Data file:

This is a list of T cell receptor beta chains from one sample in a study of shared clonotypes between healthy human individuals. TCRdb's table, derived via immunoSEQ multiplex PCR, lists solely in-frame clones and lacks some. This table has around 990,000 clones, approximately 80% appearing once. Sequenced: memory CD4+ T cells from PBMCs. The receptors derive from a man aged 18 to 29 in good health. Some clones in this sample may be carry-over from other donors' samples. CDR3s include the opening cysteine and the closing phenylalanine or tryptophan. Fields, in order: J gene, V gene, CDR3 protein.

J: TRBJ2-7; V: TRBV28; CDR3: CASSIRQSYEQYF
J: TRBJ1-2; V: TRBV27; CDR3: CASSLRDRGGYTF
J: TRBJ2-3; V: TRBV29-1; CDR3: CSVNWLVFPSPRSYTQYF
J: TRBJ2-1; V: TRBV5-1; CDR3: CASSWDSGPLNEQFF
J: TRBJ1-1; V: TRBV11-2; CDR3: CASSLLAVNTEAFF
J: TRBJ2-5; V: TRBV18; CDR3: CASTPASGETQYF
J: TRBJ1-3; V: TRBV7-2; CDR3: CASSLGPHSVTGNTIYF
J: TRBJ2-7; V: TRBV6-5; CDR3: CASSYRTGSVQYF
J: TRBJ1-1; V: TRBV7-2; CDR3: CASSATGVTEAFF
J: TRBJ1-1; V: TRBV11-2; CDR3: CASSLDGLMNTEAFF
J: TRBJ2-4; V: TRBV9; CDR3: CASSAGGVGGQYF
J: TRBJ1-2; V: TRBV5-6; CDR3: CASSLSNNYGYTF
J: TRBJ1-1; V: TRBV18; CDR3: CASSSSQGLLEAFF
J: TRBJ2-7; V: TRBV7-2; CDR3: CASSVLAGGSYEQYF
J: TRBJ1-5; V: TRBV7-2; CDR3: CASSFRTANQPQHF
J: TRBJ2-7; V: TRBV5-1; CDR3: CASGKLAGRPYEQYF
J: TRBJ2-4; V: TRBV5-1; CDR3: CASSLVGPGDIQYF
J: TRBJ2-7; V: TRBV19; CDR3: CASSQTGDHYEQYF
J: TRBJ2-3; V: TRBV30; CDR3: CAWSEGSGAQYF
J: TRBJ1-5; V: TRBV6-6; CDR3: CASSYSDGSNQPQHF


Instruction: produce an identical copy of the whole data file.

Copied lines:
This is a list of T cell receptor beta chains from one sample in a study of shared clonotypes between healthy human individuals. TCRdb's table, derived via immunoSEQ multiplex PCR, lists solely in-frame clones and lacks some. This table has around 990,000 clones, approximately 80% appearing once. Sequenced: memory CD4+ T cells from PBMCs. The receptors derive from a man aged 18 to 29 in good health. Some clones in this sample may be carry-over from other donors' samples. CDR3s include the opening cysteine and the closing phenylalanine or tryptophan. Fields, in order: J gene, V gene, CDR3 protein.

J: TRBJ2-7; V: TRBV28; CDR3: CASSIRQSYEQYF
J: TRBJ1-2; V: TRBV27; CDR3: CASSLRDRGGYTF
J: TRBJ2-3; V: TRBV29-1; CDR3: CSVNWLVFPSPRSYTQYF
J: TRBJ2-1; V: TRBV5-1; CDR3: CASSWDSGPLNEQFF
J: TRBJ1-1; V: TRBV11-2; CDR3: CASSLLAVNTEAFF
J: TRBJ2-5; V: TRBV18; CDR3: CASTPASGETQYF
J: TRBJ1-3; V: TRBV7-2; CDR3: CASSLGPHSVTGNTIYF
J: TRBJ2-7; V: TRBV6-5; CDR3: CASSYRTGSVQYF
J: TRBJ1-1; V: TRBV7-2; CDR3: CASSATGVTEAFF
J: TRBJ1-1; V: TRBV11-2; CDR3: CASSLDGLMNTEAFF
J: TRBJ2-4; V: TRBV9; CDR3: CASSAGGVGGQYF
J: TRBJ1-2; V: TRBV5-6; CDR3: CASSLSNNYGYTF
J: TRBJ1-1; V: TRBV18; CDR3: CASSSSQGLLEAFF
J: TRBJ2-7; V: TRBV7-2; CDR3: CASSVLAGGSYEQYF
J: TRBJ1-5; V: TRBV7-2; CDR3: CASSFRTANQPQHF
J: TRBJ2-7; V: TRBV5-1; CDR3: CASGKLAGRPYEQYF
J: TRBJ2-4; V: TRBV5-1; CDR3: CASSLVGPGDIQYF
J: TRBJ2-7; V: TRBV19; CDR3: CASSQTGDHYEQYF
J: TRBJ2-3; V: TRBV30; CDR3: CAWSEGSGAQYF
J: TRBJ1-5; V: TRBV6-6; CDR3: CASSYSDGSNQPQHF